I think this could also mean Apple is investigating adding multiple user accounts to iOS.

post #6 of 17
Quote:
Originally Posted by blackbook View Post

 

According to the Patent this E-Wallet App would use NFC.

 

 

So it appears we may see NFC in a future iPhone, hopefully this year.

 

I wouldn't bet on it.  

 

This is an old patent that is rather obviously using some generic terms to cover as much territory as possible.  In addition, the entirety of the patent is contained in the part before they even mention NFC.  It's a software patent.  

 

It's a mistake to think that this patent relies on NFC technology just because it happens to mention it, in what amounts to an aside, at the end.  

 

From everything I've read on the subject, NFC is an inherently insecure technology and since the NFC part could easily be swapped out for Bluetooth, WiFi, or even some other technology we haven't heard of yet without effectively changing this patent at all, it's not exactly correct to say that the publication of the patent means we are due for an iPhone with NFC.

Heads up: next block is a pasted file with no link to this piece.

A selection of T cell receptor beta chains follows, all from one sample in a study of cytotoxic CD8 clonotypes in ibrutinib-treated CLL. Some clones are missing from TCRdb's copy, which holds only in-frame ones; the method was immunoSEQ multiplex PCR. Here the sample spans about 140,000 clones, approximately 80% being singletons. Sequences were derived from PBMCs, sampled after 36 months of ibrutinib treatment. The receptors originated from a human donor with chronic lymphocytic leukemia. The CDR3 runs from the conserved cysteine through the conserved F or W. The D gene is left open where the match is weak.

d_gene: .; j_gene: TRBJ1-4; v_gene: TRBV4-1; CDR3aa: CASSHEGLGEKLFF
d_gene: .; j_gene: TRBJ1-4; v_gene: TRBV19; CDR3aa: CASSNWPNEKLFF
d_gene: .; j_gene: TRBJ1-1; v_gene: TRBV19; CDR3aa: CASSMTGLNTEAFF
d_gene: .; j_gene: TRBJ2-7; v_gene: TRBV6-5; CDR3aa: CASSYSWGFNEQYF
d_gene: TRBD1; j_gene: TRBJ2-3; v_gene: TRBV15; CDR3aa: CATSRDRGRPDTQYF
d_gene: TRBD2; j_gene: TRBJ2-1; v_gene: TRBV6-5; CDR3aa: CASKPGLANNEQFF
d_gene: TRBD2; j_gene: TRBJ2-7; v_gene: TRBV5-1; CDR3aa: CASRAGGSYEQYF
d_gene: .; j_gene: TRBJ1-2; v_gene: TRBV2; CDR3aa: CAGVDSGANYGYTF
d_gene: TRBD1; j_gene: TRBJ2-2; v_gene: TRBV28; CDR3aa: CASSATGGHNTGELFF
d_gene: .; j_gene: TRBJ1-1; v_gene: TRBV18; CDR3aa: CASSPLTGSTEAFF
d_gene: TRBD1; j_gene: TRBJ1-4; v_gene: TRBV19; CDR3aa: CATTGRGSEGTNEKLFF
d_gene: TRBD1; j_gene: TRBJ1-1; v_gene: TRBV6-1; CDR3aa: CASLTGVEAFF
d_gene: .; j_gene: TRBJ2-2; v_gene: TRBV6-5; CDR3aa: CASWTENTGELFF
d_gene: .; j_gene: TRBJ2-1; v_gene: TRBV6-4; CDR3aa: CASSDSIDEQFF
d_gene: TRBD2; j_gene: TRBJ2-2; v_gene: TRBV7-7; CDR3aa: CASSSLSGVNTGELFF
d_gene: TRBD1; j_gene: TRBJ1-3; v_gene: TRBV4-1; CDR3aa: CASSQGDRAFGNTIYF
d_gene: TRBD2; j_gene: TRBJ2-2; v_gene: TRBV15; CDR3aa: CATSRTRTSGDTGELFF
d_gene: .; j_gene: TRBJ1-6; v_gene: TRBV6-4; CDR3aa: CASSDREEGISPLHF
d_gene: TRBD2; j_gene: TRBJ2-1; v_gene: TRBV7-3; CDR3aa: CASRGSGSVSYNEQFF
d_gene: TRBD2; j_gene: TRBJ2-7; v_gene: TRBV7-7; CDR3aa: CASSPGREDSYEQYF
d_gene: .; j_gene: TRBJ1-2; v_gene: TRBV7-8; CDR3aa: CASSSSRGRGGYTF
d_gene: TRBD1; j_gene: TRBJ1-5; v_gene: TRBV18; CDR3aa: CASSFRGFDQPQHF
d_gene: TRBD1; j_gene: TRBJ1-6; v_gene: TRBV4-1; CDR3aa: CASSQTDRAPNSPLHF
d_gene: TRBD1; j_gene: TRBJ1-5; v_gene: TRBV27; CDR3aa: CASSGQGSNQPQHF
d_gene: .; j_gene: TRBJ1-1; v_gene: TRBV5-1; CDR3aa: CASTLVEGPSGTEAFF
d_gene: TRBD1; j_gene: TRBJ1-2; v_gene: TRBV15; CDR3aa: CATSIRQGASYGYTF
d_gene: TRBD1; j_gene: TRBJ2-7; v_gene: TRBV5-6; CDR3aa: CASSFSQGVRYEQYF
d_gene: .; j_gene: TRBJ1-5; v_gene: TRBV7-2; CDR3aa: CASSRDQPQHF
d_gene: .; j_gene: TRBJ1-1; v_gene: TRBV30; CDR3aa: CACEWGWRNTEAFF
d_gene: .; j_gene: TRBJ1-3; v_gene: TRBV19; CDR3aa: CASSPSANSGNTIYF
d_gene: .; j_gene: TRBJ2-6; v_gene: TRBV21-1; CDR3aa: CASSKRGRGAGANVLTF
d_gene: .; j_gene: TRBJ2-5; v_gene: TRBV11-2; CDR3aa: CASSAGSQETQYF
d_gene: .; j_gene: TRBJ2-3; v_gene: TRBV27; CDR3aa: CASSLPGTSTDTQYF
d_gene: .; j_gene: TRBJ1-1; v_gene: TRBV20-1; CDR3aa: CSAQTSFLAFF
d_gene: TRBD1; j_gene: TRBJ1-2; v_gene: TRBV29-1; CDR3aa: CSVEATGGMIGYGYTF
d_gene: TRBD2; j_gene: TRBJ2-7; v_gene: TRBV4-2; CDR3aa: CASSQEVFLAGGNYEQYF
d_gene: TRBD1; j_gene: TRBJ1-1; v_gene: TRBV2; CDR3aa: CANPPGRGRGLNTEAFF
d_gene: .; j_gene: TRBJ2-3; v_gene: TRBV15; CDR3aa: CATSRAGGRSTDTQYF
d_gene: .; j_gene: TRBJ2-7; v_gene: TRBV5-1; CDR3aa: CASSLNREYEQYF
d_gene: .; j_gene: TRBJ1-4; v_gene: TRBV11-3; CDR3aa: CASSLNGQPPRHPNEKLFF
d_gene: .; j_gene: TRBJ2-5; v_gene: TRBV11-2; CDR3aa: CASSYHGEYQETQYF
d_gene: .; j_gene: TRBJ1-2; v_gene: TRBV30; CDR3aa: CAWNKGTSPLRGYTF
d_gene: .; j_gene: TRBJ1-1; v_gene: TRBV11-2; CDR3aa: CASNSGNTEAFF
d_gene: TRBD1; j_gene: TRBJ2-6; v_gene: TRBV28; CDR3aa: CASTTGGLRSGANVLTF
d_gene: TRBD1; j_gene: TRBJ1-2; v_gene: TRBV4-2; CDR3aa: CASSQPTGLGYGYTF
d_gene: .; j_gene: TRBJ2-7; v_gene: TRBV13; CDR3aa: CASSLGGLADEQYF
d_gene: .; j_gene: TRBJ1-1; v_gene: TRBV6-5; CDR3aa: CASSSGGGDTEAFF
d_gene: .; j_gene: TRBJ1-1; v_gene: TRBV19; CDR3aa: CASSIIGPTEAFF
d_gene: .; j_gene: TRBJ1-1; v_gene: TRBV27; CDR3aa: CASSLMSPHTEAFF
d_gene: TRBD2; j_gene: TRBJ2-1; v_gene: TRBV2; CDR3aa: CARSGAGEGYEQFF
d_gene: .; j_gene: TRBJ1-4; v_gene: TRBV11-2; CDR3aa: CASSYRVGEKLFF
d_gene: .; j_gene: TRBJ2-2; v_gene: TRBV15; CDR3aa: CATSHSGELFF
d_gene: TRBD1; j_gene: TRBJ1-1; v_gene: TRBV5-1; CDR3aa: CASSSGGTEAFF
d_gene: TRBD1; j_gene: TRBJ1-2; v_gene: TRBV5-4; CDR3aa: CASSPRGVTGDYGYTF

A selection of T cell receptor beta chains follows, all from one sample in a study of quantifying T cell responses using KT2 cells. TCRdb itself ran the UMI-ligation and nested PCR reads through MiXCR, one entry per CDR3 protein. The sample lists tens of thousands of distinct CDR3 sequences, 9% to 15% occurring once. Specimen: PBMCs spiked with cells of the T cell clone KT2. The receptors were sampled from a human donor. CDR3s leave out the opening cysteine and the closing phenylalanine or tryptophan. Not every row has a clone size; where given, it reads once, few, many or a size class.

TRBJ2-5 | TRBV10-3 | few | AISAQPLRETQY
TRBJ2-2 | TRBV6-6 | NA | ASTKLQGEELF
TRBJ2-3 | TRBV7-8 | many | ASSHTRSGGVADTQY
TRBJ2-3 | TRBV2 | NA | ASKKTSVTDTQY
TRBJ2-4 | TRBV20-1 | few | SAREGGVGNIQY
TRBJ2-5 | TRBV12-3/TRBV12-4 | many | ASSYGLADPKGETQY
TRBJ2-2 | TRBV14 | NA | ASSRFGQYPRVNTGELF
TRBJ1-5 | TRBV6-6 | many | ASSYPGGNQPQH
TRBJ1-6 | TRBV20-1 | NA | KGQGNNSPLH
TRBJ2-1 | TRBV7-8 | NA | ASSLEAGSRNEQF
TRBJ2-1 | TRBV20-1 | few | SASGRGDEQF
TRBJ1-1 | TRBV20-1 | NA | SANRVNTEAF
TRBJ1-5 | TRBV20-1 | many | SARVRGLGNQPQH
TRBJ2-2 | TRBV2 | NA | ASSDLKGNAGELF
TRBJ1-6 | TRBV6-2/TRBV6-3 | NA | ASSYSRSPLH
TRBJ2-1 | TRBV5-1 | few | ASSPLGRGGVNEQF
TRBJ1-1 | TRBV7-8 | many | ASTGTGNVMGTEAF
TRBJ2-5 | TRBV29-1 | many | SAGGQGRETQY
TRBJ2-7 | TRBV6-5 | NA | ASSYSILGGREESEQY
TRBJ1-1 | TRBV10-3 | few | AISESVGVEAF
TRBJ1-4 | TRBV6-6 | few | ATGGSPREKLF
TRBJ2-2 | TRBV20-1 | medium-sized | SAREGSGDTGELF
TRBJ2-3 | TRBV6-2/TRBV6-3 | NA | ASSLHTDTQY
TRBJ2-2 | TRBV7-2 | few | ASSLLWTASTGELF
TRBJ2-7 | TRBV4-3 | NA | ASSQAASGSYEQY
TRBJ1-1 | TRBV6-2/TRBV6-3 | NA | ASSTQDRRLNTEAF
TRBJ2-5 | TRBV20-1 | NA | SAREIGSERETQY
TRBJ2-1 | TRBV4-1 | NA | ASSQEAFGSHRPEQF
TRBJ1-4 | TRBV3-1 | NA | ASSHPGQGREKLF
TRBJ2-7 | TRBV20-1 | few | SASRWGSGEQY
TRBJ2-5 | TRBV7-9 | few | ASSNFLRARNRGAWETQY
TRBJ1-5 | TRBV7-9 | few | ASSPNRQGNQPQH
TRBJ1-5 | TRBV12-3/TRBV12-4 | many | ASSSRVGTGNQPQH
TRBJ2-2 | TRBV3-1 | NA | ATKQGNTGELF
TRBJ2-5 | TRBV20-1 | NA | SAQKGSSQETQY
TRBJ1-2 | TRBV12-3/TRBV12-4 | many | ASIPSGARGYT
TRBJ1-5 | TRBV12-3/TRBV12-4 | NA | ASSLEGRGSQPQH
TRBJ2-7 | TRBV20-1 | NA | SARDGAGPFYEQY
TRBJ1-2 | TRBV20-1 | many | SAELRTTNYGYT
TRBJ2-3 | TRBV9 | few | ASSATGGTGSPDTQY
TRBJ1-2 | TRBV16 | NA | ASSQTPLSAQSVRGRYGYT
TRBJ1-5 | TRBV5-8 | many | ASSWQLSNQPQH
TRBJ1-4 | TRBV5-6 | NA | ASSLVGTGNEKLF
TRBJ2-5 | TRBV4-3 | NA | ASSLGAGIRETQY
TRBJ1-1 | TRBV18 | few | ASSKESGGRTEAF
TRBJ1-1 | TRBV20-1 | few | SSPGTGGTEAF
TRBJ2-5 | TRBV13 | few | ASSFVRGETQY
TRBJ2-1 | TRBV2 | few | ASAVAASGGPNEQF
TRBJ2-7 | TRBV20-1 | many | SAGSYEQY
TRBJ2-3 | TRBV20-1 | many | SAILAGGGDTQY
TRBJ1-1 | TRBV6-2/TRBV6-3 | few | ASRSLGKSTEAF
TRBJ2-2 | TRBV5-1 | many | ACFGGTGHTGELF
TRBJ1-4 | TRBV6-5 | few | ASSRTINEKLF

post #7 of 17
Quote:
Originally Posted by Gazoobee View Post

 

I wouldn't bet on it.  

 

This is an old patent that is rather obviously using some generic terms to cover as much territory as possible.  In addition, the entirety of the patent is contained in the part before they even mention NFC.  It's a software patent.  

 

It's a mistake to think that this patent relies on NFC technology just because it happens to mention it, in what amounts to an aside, at the end.  

 

From everything I've read on the subject, NFC is an inherently insecure technology and since the NFC part could easily be swapped out for Bluetooth, WiFi, or even some other technology we haven't heard of yet without effectively changing this patent at all, it's not exactly correct to say that the publication of the patent means we are due for an iPhone with NFC.    

 

I understand what you're saying, but wouldn't NFC be the most likely for them to implement because a network for NFC payment (albeit small) already exist?